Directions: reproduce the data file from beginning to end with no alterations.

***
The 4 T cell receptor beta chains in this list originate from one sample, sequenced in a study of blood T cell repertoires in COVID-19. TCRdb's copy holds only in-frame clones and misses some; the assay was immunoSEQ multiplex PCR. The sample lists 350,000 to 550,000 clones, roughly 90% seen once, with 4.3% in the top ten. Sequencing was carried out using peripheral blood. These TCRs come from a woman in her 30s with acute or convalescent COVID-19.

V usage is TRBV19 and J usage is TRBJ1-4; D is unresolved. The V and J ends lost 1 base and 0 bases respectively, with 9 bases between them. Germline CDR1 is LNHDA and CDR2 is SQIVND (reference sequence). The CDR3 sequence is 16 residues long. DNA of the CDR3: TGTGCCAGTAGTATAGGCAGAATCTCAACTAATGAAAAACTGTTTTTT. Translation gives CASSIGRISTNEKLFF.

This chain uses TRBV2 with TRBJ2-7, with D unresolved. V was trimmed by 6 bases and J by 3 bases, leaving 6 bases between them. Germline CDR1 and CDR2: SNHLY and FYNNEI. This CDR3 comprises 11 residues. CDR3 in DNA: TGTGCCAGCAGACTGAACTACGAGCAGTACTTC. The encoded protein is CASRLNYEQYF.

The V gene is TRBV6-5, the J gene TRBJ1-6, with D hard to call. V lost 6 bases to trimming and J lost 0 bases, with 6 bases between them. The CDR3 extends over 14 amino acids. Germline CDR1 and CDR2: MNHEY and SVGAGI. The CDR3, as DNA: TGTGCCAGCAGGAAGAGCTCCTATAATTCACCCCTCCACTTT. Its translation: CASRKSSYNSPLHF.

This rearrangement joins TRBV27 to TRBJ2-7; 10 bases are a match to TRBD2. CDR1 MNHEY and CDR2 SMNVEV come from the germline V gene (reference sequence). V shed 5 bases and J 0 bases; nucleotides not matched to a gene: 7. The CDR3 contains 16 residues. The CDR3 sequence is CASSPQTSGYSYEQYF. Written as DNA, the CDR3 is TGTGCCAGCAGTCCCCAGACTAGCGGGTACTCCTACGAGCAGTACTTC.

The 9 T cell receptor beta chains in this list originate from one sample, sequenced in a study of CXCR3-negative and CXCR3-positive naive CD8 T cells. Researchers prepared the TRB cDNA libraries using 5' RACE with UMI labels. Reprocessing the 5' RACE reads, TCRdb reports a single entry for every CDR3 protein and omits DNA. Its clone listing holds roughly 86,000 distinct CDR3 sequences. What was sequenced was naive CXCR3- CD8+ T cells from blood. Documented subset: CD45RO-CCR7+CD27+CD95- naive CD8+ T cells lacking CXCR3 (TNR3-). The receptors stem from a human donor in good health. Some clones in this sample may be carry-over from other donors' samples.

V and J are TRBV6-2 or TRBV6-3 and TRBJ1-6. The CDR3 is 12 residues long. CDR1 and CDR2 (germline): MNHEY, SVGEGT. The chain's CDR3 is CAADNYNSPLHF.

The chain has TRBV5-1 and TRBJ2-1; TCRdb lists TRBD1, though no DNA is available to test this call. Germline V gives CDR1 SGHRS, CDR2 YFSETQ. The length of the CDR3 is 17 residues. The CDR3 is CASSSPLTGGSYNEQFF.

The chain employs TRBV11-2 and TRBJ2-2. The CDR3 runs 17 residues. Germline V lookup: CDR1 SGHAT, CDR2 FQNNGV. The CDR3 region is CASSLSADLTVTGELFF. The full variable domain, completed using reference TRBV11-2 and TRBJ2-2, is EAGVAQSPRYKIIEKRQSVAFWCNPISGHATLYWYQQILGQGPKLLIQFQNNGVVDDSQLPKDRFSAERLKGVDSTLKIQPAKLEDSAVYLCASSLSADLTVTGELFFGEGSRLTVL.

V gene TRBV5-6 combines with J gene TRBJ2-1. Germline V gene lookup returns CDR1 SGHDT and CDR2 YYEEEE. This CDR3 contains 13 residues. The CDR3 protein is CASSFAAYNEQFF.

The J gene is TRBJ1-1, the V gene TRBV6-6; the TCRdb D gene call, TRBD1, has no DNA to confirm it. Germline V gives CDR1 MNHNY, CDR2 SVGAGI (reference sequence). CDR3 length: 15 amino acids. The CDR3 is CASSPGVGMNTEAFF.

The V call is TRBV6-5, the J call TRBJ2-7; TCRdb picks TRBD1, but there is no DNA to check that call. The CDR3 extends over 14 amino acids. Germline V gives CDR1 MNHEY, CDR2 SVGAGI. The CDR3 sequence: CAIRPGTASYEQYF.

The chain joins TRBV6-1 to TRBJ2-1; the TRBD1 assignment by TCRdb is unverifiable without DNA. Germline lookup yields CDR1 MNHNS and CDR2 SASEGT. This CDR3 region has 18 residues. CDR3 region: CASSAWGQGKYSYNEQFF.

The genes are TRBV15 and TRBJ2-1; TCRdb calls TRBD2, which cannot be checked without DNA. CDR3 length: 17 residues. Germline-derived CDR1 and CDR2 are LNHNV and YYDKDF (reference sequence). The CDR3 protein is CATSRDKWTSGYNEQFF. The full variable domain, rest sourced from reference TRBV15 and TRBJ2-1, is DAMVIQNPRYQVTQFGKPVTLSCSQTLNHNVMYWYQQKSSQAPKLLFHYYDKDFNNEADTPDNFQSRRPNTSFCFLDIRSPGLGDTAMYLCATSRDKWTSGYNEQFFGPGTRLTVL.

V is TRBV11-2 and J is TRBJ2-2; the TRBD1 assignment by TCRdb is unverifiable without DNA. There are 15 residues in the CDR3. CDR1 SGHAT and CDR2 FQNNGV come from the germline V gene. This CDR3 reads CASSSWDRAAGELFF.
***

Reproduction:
The 4 T cell receptor beta chains in this list originate from one sample, sequenced in a study of blood T cell repertoires in COVID-19. TCRdb's copy holds only in-frame clones and misses some; the assay was immunoSEQ multiplex PCR. The sample lists 350,000 to 550,000 clones, roughly 90% seen once, with 4.3% in the top ten. Sequencing was carried out using peripheral blood. These TCRs come from a woman in her 30s with acute or convalescent COVID-19.

V usage is TRBV19 and J usage is TRBJ1-4; D is unresolved. The V and J ends lost 1 base and 0 bases respectively, with 9 bases between them. Germline CDR1 is LNHDA and CDR2 is SQIVND (reference sequence). The CDR3 sequence is 16 residues long. DNA of the CDR3: TGTGCCAGTAGTATAGGCAGAATCTCAACTAATGAAAAACTGTTTTTT. Translation gives CASSIGRISTNEKLFF.

This chain uses TRBV2 with TRBJ2-7, with D unresolved. V was trimmed by 6 bases and J by 3 bases, leaving 6 bases between them. Germline CDR1 and CDR2: SNHLY and FYNNEI. This CDR3 comprises 11 residues. CDR3 in DNA: TGTGCCAGCAGACTGAACTACGAGCAGTACTTC. The encoded protein is CASRLNYEQYF.

The V gene is TRBV6-5, the J gene TRBJ1-6, with D hard to call. V lost 6 bases to trimming and J lost 0 bases, with 6 bases between them. The CDR3 extends over 14 amino acids. Germline CDR1 and CDR2: MNHEY and SVGAGI. The CDR3, as DNA: TGTGCCAGCAGGAAGAGCTCCTATAATTCACCCCTCCACTTT. Its translation: CASRKSSYNSPLHF.

This rearrangement joins TRBV27 to TRBJ2-7; 10 bases are a match to TRBD2. CDR1 MNHEY and CDR2 SMNVEV come from the germline V gene (reference sequence). V shed 5 bases and J 0 bases; nucleotides not matched to a gene: 7. The CDR3 contains 16 residues. The CDR3 sequence is CASSPQTSGYSYEQYF. Written as DNA, the CDR3 is TGTGCCAGCAGTCCCCAGACTAGCGGGTACTCCTACGAGCAGTACTTC.

The 9 T cell receptor beta chains in this list originate from one sample, sequenced in a study of CXCR3-negative and CXCR3-positive naive CD8 T cells. Researchers prepared the TRB cDNA libraries using 5' RACE with UMI labels. Reprocessing the 5' RACE reads, TCRdb reports a single entry for every CDR3 protein and omits DNA. Its clone listing holds roughly 86,000 distinct CDR3 sequences. What was sequenced was naive CXCR3- CD8+ T cells from blood. Documented subset: CD45RO-CCR7+CD27+CD95- naive CD8+ T cells lacking CXCR3 (TNR3-). The receptors stem from a human donor in good health. Some clones in this sample may be carry-over from other donors' samples.

V and J are TRBV6-2 or TRBV6-3 and TRBJ1-6. The CDR3 is 12 residues long. CDR1 and CDR2 (germline): MNHEY, SVGEGT. The chain's CDR3 is CAADNYNSPLHF.

The chain has TRBV5-1 and TRBJ2-1; TCRdb lists TRBD1, though no DNA is available to test this call. Germline V gives CDR1 SGHRS, CDR2 YFSETQ. The length of the CDR3 is 17 residues. The CDR3 is CASSSPLTGGSYNEQFF.

The chain employs TRBV11-2 and TRBJ2-2. The CDR3 runs 17 residues. Germline V lookup: CDR1 SGHAT, CDR2 FQNNGV. The CDR3 region is CASSLSADLTVTGELFF. The full variable domain, completed using reference TRBV11-2 and TRBJ2-2, is EAGVAQSPRYKIIEKRQSVAFWCNPISGHATLYWYQQILGQGPKLLIQFQNNGVVDDSQLPKDRFSAERLKGVDSTLKIQPAKLEDSAVYLCASSLSADLTVTGELFFGEGSRLTVL.

V gene TRBV5-6 combines with J gene TRBJ2-1. Germline V gene lookup returns CDR1 SGHDT and CDR2 YYEEEE. This CDR3 contains 13 residues. The CDR3 protein is CASSFAAYNEQFF.

The J gene is TRBJ1-1, the V gene TRBV6-6; the TCRdb D gene call, TRBD1, has no DNA to confirm it. Germline V gives CDR1 MNHNY, CDR2 SVGAGI (reference sequence). CDR3 length: 15 amino acids. The CDR3 is CASSPGVGMNTEAFF.

The V call is TRBV6-5, the J call TRBJ2-7; TCRdb picks TRBD1, but there is no DNA to check that call. The CDR3 extends over 14 amino acids. Germline V gives CDR1 MNHEY, CDR2 SVGAGI. The CDR3 sequence: CAIRPGTASYEQYF.

The chain joins TRBV6-1 to TRBJ2-1; the TRBD1 assignment by TCRdb is unverifiable without DNA. Germline lookup yields CDR1 MNHNS and CDR2 SASEGT. This CDR3 region has 18 residues. CDR3 region: CASSAWGQGKYSYNEQFF.

The genes are TRBV15 and TRBJ2-1; TCRdb calls TRBD2, which cannot be checked without DNA. CDR3 length: 17 residues. Germline-derived CDR1 and CDR2 are LNHNV and YYDKDF (reference sequence). The CDR3 protein is CATSRDKWTSGYNEQFF. The full variable domain, rest sourced from reference TRBV15 and TRBJ2-1, is DAMVIQNPRYQVTQFGKPVTLSCSQTLNHNVMYWYQQKSSQAPKLLFHYYDKDFNNEADTPDNFQSRRPNTSFCFLDIRSPGLGDTAMYLCATSRDKWTSGYNEQFFGPGTRLTVL.

V is TRBV11-2 and J is TRBJ2-2; the TRBD1 assignment by TCRdb is unverifiable without DNA. There are 15 residues in the CDR3. CDR1 SGHAT and CDR2 FQNNGV come from the germline V gene. This CDR3 reads CASSSWDRAAGELFF.